The US Cardiovascular Health Study18 collected data of a longitudinal study designed to describe the relationship between aortic stiffness and CV risk factors in 356 elderly individuals. In that cohort, no ethnicity or sex effects were detected on PWV. However, the lack of correlation in this case could have been due to a survivor effect as the mean age in the cohort was 78 years; therefore, individuals with elevated values of PWV may have not survived up to that age.

Interestingly, cross-sectional data in a Dutch multiethnic population-based sample (more than 7000 subjects) with a wide age range (18-70 years) from HELIUS study19 found that unadjusted PWVs in African and South Asian-origin groups were higher as compared with those of resident population (Dutch descent), but these differences largely disappeared after adjustment for conventional CV risk factors. These results support the hypothesis that early exposure to CV risk factors, including in utero, may be the main driving force for differences in arterial stiffness.

Similar conclusions can be derived by the analysis of "DASH study,''6 which collected data on PWV in a multi-ethnic cohort of young adults (aged 21-23 years) in the UK where unadjusted values and regression models for PWVs were similar or lower in ethnic minorities than in White Europeans. At similar BPs (120mmHg), Black Caribbean and White UK young men had similar PWV values while South Asians had lower PWVs. Fully adjusted models for gender, age, BP, ethnicity, waist-height ratio (an index of body "fat") showed that none of the ethnic minorities increased PWVs compared to White UK. Therefore, PWV at least in early adulthood seemed not to provide additional information for evaluating CV risk. Interestingly, earlier BP had no predictive value for current PWV, which was only related to current ("distending'') BP.

That observation is still a matter of debate, however data from an older European cohort suggest that BP does not cause the progressive increase in arterial

stiffening but rather vice versa, arterial wall properties modulate BP change over time.21

Taking all these results into account, the role of arterial stiffness as "predictor" of CV risk in ethnic minorities remains largely unclear, especially after considering the role of BP.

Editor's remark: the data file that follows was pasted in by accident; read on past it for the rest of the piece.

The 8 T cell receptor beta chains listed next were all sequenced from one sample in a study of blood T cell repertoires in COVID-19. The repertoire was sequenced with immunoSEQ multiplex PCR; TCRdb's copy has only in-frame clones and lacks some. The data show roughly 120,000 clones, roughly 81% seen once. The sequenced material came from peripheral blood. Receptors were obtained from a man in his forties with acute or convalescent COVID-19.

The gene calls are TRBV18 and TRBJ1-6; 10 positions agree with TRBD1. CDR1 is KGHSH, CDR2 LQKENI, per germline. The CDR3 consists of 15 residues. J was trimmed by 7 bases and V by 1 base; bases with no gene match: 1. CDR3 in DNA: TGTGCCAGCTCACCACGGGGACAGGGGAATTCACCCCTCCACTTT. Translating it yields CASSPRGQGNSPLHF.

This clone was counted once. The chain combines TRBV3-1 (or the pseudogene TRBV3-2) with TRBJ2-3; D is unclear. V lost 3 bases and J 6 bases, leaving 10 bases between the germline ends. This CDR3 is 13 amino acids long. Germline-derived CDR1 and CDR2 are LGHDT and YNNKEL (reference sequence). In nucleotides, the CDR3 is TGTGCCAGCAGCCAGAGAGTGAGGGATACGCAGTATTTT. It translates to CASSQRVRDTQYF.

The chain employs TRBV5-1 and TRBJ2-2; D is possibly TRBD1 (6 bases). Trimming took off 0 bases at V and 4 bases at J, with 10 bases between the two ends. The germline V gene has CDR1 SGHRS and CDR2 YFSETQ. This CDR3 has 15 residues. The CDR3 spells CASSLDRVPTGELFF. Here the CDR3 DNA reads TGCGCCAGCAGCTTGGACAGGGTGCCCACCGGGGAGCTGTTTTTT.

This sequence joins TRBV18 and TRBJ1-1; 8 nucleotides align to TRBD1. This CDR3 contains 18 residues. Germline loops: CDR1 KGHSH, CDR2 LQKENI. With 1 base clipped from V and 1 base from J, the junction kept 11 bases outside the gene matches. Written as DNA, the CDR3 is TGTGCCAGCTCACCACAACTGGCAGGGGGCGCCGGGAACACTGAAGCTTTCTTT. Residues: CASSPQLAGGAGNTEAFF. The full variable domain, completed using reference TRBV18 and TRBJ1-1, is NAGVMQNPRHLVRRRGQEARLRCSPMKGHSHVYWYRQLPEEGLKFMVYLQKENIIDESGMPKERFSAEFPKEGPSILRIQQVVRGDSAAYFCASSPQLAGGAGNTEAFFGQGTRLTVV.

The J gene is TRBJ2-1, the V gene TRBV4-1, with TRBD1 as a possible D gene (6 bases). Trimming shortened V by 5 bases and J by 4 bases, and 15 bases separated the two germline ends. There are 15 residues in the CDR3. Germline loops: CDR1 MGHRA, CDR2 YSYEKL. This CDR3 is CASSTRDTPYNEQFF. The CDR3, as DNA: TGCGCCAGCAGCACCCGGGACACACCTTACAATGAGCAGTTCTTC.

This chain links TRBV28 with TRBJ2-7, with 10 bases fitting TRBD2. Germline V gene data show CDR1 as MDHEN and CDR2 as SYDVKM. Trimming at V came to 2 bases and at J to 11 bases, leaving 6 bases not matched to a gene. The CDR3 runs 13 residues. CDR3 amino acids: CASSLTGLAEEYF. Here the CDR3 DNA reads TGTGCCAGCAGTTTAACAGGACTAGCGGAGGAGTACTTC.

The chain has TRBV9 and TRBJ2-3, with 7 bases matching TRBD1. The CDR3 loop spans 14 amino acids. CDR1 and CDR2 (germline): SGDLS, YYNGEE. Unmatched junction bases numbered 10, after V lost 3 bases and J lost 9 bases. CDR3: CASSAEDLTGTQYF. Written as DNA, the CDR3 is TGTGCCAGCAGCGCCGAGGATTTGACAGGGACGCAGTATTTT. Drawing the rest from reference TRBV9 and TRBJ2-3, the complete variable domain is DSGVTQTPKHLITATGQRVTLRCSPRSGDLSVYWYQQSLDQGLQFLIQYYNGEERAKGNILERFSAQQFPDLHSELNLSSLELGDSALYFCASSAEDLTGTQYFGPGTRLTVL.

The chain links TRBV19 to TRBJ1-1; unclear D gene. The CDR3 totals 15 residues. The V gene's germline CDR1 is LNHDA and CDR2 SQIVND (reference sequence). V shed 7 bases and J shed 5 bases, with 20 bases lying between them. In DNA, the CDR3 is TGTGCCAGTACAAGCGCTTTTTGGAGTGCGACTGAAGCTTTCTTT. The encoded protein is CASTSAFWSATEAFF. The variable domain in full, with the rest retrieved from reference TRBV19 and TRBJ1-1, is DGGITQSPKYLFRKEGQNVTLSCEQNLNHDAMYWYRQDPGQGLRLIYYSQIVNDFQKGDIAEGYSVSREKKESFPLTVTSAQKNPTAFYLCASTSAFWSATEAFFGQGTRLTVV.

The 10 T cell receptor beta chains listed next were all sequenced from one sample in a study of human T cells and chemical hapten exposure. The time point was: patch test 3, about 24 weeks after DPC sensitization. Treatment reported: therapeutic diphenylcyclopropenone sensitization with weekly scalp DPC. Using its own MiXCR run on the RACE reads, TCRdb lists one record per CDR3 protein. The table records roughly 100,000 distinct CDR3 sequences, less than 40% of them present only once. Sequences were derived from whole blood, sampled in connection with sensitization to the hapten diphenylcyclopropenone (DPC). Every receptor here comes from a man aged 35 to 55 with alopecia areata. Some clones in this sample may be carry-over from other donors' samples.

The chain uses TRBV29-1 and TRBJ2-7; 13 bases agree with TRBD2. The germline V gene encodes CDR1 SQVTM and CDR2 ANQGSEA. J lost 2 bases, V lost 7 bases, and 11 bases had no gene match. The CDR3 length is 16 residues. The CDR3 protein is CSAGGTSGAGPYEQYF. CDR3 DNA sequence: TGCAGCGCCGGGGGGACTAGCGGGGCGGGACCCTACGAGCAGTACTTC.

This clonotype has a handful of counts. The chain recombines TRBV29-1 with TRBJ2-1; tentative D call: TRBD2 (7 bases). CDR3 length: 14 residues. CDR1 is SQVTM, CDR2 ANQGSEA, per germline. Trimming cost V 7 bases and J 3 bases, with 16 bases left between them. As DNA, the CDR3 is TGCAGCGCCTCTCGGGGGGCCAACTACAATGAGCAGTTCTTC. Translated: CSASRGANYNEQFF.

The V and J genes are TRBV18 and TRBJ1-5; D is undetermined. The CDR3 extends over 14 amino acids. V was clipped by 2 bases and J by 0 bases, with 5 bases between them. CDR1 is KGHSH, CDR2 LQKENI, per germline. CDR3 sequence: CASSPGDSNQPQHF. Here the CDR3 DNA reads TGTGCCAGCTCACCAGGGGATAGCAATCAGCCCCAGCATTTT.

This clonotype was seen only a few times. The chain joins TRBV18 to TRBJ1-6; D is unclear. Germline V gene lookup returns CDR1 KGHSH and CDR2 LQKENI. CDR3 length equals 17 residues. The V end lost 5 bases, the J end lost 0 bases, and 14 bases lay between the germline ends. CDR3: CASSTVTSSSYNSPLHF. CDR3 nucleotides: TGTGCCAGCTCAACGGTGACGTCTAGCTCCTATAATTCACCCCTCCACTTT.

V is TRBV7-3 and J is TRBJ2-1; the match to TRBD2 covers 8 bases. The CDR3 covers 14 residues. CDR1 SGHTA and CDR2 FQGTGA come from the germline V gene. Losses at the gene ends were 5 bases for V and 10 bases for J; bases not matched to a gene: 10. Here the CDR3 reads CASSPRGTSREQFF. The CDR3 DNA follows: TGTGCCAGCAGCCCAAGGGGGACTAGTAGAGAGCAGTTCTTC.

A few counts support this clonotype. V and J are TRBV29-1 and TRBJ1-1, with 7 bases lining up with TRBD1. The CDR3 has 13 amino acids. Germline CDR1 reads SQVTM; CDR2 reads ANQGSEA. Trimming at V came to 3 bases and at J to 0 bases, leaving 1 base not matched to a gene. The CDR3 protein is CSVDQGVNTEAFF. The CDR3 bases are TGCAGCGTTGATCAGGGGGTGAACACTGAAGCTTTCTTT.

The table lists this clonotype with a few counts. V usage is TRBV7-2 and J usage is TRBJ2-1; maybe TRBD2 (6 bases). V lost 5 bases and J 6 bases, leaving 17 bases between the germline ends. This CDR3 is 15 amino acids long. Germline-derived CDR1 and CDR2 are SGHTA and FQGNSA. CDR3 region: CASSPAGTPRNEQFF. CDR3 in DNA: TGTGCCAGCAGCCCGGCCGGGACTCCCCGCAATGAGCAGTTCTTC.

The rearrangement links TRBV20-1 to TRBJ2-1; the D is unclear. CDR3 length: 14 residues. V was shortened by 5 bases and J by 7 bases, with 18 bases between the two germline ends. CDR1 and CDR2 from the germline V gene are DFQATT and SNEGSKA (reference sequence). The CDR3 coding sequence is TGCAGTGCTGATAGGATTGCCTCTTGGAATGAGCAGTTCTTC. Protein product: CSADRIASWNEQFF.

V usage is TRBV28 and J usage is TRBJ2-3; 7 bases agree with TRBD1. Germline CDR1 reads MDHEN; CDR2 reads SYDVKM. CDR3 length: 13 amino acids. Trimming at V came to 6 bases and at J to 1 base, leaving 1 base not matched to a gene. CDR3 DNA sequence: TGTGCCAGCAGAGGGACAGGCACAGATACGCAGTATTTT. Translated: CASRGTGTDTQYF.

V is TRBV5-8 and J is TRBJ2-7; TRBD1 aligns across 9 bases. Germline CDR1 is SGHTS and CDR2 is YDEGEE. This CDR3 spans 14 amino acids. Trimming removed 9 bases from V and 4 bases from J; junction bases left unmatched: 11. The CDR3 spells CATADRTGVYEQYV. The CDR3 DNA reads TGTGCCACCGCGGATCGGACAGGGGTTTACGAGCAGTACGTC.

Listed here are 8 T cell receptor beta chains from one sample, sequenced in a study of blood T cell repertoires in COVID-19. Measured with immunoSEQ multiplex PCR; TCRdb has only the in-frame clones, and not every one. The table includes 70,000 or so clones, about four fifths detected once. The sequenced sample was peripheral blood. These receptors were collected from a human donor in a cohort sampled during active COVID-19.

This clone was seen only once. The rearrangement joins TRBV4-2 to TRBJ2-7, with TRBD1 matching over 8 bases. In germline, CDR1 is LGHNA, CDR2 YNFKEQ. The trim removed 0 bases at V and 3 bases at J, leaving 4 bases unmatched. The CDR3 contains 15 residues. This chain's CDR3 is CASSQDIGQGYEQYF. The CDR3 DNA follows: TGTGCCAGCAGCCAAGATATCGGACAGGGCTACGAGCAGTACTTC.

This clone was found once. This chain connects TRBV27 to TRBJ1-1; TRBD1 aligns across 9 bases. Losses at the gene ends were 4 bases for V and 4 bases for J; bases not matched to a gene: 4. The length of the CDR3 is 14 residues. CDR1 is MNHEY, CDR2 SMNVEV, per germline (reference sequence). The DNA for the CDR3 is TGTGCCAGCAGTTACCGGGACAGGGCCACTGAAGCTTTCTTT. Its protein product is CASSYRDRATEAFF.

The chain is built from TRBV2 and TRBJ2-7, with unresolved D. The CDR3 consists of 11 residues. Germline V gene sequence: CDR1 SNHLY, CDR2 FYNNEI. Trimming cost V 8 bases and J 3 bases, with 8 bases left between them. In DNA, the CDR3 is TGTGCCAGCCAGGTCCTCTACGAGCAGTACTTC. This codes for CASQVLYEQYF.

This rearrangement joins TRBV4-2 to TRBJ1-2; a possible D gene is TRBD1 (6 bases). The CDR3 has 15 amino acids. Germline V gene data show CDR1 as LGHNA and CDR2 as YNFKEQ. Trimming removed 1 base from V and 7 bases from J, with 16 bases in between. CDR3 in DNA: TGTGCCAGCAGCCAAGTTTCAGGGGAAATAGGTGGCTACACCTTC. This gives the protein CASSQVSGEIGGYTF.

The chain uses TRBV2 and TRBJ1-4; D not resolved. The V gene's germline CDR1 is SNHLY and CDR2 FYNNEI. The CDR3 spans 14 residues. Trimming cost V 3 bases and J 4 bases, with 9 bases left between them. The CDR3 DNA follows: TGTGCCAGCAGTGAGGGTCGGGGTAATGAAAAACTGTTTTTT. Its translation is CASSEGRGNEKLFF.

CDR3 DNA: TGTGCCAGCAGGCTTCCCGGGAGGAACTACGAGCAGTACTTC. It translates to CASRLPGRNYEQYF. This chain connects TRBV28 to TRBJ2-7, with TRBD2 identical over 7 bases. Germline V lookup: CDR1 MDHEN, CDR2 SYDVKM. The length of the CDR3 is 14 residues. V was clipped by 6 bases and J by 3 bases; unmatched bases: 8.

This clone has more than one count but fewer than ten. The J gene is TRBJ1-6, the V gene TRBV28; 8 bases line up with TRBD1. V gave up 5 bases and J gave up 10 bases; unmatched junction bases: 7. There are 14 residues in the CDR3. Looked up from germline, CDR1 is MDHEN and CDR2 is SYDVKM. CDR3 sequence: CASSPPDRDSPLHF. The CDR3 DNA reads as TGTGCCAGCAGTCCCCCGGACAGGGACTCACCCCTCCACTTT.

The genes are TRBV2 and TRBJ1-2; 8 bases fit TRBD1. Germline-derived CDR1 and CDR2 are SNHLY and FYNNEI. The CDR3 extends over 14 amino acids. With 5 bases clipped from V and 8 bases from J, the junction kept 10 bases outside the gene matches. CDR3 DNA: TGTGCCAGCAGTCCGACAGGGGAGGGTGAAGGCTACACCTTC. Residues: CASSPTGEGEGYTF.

Wave reflection in ethnic minorities

Very limited evidence can be used to clarify if augmentation index (AIx), considered a robust index of wave reflection rather than arterial stiffness,22 can help to account for the variability in CV risk in ethnic minorities groups (Table 2).

The arterial pulse wave form is the sum of the forward pressure wave and the backward wave that is reflected from the peripheral sites. AIx is calculated as the ratio of the central augmented pressure to the central pulse pressure and, because of its nature, it is a complex composite measurement influenced by age, gender, height, BP, reflectance points, and left ventricular ejection characteristics (such as heart rate and contractility).8

In a small cohort of healthy young African-American men in the US, AIx was greater, despite comparable brachial BP, compared with White com-parators.23 Similarly, a Belgian study reported that smoking acutely increased arterial stiffness and wave reflection in Black people (mainly directly of African origin) more than in Whites.24

However, no studies considered all confounding factors, especially anthropometric data, in their regression analysis. In another large US, multi-ethnic cohort (n = 951), average AIx values were higher for African-Americans compared to Whites (23 vs. 20%); and in regression models (in subjects without metabolic syndrome), ethnicity was an independent predictor of AIx.25 The final model included waist circumference (as a parameter of "fat") and not height, and this approach may lead to misleading results, because shorter individuals have a "shortened return time'' for reflected waves, leading to increased central pressure augmentation. For example, another study found no significant differences in AIx between 94 East-Asian and 47 age-matched White peers after adjusting for height.26

Conversely, in a composite of five large population-based studies from Britain, American Indian, Peruvian highlanders, South Africa and China (total > 10,000 participants), after standardized adjustment with z-scores for confounding factors (age, heart rate, BP and body size), Black South Africans had markedly higher AIx than British Whites,27 using the same ("Sphygmocor"-based) methods. The study concluded that marked ethnic effects on AIx do exist and may

Table 2. Summary of the studies regarding wave reflection parameters.



Wave reflection parameters




et al.

Lemogoum et al.24

Shen et al.

Sugawara et al.2

Chirinos et al.

Sibiya et al.

55 healthy men (25 African American, 30 Whites)

Black (n = 30) and White (n = 30) smokers

Community-middle age cohort n = 95 I African Americans (AAs) and White

47 White adults (45 years) and 94 age-matched Asian adults

10,550 adults multiethnic cohort

808 cohort of Black African ancestry (283 men)

Ethnic differences in arterial function related to central pressure

Ethnic differences in smoking effects on PWV and augmentation index (Alx).

To evaluate the relationship between metabolic syndrome (MetS) and vascular function

Ethnic differences in central (cAlx) and peripheral Alx (pAlx).

Ethnic differences in wave reflections. Reference values.

Influence of gender in the relationship between wave reflection